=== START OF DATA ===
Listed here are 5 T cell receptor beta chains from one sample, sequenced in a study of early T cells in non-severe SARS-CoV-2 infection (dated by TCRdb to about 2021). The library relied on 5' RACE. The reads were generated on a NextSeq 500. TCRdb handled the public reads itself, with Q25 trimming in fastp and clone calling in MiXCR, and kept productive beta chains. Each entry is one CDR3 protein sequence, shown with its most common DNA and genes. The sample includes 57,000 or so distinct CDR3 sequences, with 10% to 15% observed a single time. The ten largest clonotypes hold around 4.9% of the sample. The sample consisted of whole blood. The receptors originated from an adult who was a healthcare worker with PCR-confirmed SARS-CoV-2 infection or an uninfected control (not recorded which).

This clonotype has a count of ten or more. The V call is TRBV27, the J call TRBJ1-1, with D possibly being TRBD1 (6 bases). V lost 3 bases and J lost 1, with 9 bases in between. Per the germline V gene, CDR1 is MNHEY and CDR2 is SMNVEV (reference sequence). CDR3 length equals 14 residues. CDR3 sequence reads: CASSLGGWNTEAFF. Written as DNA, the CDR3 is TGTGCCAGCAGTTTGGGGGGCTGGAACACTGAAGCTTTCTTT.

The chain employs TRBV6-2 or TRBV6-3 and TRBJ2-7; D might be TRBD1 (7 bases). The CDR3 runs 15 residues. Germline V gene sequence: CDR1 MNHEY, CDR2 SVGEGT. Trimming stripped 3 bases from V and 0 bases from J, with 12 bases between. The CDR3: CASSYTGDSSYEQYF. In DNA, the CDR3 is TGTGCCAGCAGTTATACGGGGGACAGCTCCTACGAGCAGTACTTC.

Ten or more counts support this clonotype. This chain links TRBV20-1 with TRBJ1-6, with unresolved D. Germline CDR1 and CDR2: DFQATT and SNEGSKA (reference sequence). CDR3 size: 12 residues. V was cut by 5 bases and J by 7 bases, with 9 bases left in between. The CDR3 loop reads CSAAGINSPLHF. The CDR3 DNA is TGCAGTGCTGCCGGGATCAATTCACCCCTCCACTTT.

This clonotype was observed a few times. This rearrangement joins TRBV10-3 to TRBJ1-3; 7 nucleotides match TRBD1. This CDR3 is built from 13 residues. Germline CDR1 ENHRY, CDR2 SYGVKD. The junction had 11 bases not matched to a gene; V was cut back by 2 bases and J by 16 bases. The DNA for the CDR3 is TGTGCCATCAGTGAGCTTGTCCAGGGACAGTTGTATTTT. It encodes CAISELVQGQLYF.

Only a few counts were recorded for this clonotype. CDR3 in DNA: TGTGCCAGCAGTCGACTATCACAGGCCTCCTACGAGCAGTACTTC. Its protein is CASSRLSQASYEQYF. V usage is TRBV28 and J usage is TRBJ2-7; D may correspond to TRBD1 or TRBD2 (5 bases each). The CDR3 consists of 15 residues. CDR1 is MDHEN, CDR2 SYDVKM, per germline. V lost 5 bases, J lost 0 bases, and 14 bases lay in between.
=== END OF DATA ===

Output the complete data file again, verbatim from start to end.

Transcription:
Listed here are 5 T cell receptor beta chains from one sample, sequenced in a study of early T cells in non-severe SARS-CoV-2 infection (dated by TCRdb to about 2021). The library relied on 5' RACE. The reads were generated on a NextSeq 500. TCRdb handled the public reads itself, with Q25 trimming in fastp and clone calling in MiXCR, and kept productive beta chains. Each entry is one CDR3 protein sequence, shown with its most common DNA and genes. The sample includes 57,000 or so distinct CDR3 sequences, with 10% to 15% observed a single time. The ten largest clonotypes hold around 4.9% of the sample. The sample consisted of whole blood. The receptors originated from an adult who was a healthcare worker with PCR-confirmed SARS-CoV-2 infection or an uninfected control (not recorded which).

This clonotype has a count of ten or more. The V call is TRBV27, the J call TRBJ1-1, with D possibly being TRBD1 (6 bases). V lost 3 bases and J lost 1, with 9 bases in between. Per the germline V gene, CDR1 is MNHEY and CDR2 is SMNVEV (reference sequence). CDR3 length equals 14 residues. CDR3 sequence reads: CASSLGGWNTEAFF. Written as DNA, the CDR3 is TGTGCCAGCAGTTTGGGGGGCTGGAACACTGAAGCTTTCTTT.

The chain employs TRBV6-2 or TRBV6-3 and TRBJ2-7; D might be TRBD1 (7 bases). The CDR3 runs 15 residues. Germline V gene sequence: CDR1 MNHEY, CDR2 SVGEGT. Trimming stripped 3 bases from V and 0 bases from J, with 12 bases between. The CDR3: CASSYTGDSSYEQYF. In DNA, the CDR3 is TGTGCCAGCAGTTATACGGGGGACAGCTCCTACGAGCAGTACTTC.

Ten or more counts support this clonotype. This chain links TRBV20-1 with TRBJ1-6, with unresolved D. Germline CDR1 and CDR2: DFQATT and SNEGSKA (reference sequence). CDR3 size: 12 residues. V was cut by 5 bases and J by 7 bases, with 9 bases left in between. The CDR3 loop reads CSAAGINSPLHF. The CDR3 DNA is TGCAGTGCTGCCGGGATCAATTCACCCCTCCACTTT.

This clonotype was observed a few times. This rearrangement joins TRBV10-3 to TRBJ1-3; 7 nucleotides match TRBD1. This CDR3 is built from 13 residues. Germline CDR1 ENHRY, CDR2 SYGVKD. The junction had 11 bases not matched to a gene; V was cut back by 2 bases and J by 16 bases. The DNA for the CDR3 is TGTGCCATCAGTGAGCTTGTCCAGGGACAGTTGTATTTT. It encodes CAISELVQGQLYF.

Only a few counts were recorded for this clonotype. CDR3 in DNA: TGTGCCAGCAGTCGACTATCACAGGCCTCCTACGAGCAGTACTTC. Its protein is CASSRLSQASYEQYF. V usage is TRBV28 and J usage is TRBJ2-7; D may correspond to TRBD1 or TRBD2 (5 bases each). The CDR3 consists of 15 residues. CDR1 is MDHEN, CDR2 SYDVKM, per germline. V lost 5 bases, J lost 0 bases, and 14 bases lay in between.